Wednesday, April 29, 2009

It Sucked and then I Cried

Many bloggers get book deals, especially if they have great blogs. We recently had Jennette Fulda, who blogs at, speak for our Writers' Retreat, and she talked about how she got her book deal and how she set up her blog. Heather Armstrong is another one of these wonderful funny writers. Unlike Jennette's book, which is about how she lost weight, Heather's book is about how she had a baby and later developed postpartum depression. Heather blogs at, which is one of the most popular personal blogs out there. Her book indicates why her blog is so popular--despite the serious topic, I laughed out loud a number of times and had to read passages out loud to my husband. At about 250 pages, I was able to read this book in a few hours. It was a great way to spend a Sunday afternoon after I'd just biked 12 miles! The nice thing about books by bloggers is that you can subscribe to their RSS feeds after you've become a fan of their writing. I just subscribed to Heather's blog, and I look forward to reading more about her life and family.

In the Woods - Tana French

A colleague at the Shaker Heights library recommended this book to me (I substitute there from time to time). She said she was "obsessed" with it--so I couldn't pass it up, especially since the audiobook was available. It turns out the Ravenna Road Irregulars, our mystery club, is doing this book as their June selection as well. I definitely could understand why my colleague liked it so much. The story revolves around Rob Ryan, a detective in Dublin, Ireland. A case brings him to his childhood hometown of Knocknoree, and there he must both try to solve the new case as well as come to terms with an older case that he was involved in years ago. The characterization and language were both beautiful, and the plot well constructed--all the most important things I look for in a compelling novel. In addition, the audio reader was fantastic, and even though the book was 18 discs, I was so enthralled that I barely realized it. Usually I get twitchy with a book and want to finish it, especially when it's an audiobook, but it held my attention. I highly recommend this book for both mystery lovers and lovers of literary fiction. I can't wait to read the sequel, The Likeness.

I didn't even realize Carol had already blogged about this book! Just another endorsement from both of us to go read it!!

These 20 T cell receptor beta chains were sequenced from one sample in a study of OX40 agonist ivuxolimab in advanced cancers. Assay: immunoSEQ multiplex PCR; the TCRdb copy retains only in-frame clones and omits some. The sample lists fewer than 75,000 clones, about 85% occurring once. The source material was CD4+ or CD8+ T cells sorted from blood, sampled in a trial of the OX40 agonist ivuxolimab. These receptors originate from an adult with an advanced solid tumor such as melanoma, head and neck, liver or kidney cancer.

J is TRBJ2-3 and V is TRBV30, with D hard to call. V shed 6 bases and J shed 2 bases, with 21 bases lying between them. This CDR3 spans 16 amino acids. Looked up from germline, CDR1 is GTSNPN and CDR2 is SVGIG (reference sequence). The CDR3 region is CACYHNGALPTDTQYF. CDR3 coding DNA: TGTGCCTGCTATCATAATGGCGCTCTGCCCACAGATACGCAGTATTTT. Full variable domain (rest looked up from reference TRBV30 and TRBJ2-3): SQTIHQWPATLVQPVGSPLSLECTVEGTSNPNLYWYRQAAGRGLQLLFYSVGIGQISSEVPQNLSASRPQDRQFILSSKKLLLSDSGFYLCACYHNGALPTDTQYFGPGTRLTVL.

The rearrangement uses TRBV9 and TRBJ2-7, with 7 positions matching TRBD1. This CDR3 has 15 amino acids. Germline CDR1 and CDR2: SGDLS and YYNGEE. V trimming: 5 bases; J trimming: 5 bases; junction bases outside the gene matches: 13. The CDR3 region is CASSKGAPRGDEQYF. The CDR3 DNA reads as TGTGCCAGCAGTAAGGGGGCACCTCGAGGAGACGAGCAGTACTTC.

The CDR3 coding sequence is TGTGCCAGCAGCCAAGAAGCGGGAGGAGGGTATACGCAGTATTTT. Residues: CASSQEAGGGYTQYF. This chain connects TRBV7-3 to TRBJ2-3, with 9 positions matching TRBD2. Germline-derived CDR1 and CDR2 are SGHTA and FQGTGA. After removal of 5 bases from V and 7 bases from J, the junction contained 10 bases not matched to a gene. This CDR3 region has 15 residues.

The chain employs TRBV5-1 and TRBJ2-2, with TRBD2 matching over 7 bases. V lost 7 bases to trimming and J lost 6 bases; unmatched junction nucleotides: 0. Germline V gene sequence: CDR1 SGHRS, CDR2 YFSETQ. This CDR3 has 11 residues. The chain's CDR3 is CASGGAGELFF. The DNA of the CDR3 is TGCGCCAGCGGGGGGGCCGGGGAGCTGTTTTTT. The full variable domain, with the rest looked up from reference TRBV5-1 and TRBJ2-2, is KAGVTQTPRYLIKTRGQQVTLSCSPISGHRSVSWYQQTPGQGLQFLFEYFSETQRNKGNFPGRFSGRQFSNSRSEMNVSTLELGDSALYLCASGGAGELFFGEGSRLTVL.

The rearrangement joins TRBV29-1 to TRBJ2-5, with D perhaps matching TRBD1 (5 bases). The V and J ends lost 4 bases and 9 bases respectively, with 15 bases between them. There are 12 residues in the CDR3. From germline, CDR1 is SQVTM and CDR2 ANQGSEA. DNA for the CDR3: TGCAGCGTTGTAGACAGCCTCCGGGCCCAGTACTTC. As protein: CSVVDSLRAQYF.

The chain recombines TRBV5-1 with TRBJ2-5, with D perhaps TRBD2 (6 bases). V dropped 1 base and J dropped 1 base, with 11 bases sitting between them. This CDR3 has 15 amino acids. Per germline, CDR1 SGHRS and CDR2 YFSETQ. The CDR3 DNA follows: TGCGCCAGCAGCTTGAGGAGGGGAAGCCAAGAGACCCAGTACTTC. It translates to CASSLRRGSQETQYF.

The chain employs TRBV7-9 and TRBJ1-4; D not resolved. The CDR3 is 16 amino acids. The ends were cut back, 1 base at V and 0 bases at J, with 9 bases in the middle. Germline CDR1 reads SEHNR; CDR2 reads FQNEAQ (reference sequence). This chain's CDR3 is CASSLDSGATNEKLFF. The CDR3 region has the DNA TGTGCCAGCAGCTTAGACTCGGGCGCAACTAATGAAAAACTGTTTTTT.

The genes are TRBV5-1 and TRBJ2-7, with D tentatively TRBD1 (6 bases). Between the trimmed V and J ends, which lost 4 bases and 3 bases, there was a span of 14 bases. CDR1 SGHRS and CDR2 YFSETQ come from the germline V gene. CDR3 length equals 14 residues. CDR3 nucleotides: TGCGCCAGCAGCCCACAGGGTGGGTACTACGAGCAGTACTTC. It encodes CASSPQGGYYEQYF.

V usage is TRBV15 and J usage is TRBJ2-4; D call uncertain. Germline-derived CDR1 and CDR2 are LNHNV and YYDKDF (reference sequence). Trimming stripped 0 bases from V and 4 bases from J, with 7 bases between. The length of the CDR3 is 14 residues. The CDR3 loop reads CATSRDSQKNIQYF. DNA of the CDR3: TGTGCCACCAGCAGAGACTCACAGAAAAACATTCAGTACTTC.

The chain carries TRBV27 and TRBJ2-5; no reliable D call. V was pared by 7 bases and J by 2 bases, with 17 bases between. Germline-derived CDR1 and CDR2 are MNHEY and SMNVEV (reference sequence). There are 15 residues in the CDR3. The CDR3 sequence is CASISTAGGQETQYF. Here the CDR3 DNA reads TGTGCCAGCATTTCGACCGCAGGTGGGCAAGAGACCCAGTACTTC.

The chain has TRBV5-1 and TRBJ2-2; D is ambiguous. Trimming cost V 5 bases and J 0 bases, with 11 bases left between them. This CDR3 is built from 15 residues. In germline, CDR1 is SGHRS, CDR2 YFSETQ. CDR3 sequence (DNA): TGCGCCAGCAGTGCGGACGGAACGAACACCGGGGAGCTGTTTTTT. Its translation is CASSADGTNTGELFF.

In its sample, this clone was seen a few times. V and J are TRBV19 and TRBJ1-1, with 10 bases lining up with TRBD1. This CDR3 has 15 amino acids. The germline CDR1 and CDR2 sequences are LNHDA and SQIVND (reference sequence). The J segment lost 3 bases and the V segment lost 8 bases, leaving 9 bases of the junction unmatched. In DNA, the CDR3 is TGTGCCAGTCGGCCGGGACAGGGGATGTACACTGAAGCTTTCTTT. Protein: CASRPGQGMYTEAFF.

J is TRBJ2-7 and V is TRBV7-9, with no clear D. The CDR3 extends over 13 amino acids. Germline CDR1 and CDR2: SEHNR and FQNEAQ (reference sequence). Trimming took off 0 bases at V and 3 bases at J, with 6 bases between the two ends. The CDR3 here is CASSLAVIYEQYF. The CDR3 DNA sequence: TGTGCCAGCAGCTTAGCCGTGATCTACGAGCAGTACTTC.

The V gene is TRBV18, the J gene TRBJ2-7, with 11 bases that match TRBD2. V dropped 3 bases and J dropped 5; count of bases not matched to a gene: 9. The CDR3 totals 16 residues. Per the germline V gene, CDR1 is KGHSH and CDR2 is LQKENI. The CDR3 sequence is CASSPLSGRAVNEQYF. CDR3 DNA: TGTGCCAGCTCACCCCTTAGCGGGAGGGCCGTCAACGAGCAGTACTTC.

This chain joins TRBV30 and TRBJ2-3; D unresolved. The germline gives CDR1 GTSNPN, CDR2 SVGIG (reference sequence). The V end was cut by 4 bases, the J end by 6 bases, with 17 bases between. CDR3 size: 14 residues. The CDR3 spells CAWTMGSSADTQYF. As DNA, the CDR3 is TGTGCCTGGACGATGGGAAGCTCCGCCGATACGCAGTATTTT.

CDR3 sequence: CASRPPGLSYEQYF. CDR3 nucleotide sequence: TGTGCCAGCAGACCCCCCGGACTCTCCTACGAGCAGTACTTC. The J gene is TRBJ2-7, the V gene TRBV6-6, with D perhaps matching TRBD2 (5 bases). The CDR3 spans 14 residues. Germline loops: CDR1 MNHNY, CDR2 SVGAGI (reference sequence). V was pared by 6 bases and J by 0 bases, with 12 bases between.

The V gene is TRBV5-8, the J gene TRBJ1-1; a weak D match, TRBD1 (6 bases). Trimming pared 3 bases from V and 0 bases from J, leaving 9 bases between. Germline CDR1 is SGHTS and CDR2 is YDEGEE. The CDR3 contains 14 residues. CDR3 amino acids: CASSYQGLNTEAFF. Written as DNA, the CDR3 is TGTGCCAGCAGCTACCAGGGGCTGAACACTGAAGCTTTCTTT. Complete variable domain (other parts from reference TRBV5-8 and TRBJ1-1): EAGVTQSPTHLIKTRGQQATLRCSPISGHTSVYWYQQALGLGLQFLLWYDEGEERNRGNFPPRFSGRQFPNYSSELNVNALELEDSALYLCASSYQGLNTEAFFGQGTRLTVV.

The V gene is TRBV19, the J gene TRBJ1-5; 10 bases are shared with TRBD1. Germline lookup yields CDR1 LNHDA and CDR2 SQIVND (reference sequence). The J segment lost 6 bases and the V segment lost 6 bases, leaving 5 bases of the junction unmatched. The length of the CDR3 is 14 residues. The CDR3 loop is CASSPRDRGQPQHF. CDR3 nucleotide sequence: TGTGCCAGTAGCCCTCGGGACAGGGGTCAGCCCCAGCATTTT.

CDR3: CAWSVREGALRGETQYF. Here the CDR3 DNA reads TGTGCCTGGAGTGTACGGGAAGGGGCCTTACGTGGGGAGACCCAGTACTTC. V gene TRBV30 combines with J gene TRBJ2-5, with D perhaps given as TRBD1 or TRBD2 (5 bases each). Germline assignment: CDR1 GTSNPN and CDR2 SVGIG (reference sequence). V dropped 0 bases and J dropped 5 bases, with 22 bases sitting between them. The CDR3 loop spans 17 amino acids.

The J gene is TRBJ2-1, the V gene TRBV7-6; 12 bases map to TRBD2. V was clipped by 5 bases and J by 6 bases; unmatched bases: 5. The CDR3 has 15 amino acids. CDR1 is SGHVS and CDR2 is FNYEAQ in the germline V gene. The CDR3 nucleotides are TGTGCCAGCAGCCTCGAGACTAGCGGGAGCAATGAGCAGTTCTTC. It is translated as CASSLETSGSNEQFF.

Wednesday, April 15, 2009

BPRD: Plague of Frogs

Another installment in a great graphic novel series. This one includes the origin of breakout character Abe Sapien.

Friday, April 10, 2009

Jesse Stone books by Robert B. Parker

I have always wanted to read the Spenser series but always thought that it was too big of a commitment with so many books to read. However, Parker has written several other series including the Jesse Stone books. Jesse is a divorced ex L.A. homicide cop. He lost his job because his drinking got out of control when his marriage fell apart. He gets a job as the chief of police in Paradise, Massachusetts, a small town on the coast. Jesse is great at his job but not great at his personal life. He and his exwife are on and off again. (He needs to dump her for good!) Anyway, these books are very fast reads but still manage to have good character development and great atmosphere. Also, Tom Selleck stars as Jesse in the made-for-TV movies and does an excellent job. The movies are very well done and capture the dark moodiness of the books. They are in the CLEVNET system. I am addicted to the books and have read the first five in less than a month.

Thursday, April 09, 2009

American Lightning, by Howard Blum

A tale of the first "crime of the century "(20th century). In 1910, 21 people were killed in a bombing of the LA Times. It was a period when labor relations were vicious and often bloody. The event brought together famous detective Billy Burns (first director of what became the FBI), attorney Clarence Darrow (of Scopes monkey trial fame) and filmmaker D.W. Griffith (of Birth of a Nation shame). The Griffith connection is a touch flimsy, but still interesting.

Friday, April 03, 2009

BPRD: The Universal Machine

Mike Mignola's Hellboy has escaped the insular comics world to become popular in the mainstream. Another of his projects, BPRD, is poised to do the same. This is an excellent series involving the investigation of paranormal activities.

How to Live on Mars

It's a hard-science based take on the relatively near future of space colonization. Author Robert Zubrin builds a scenario that assumes humans have taken the plunge and sent colonists to Mars. What results is a kind of travel guide that discusses the risk and potential of various existing concepts. A must-read for those interested in NASA.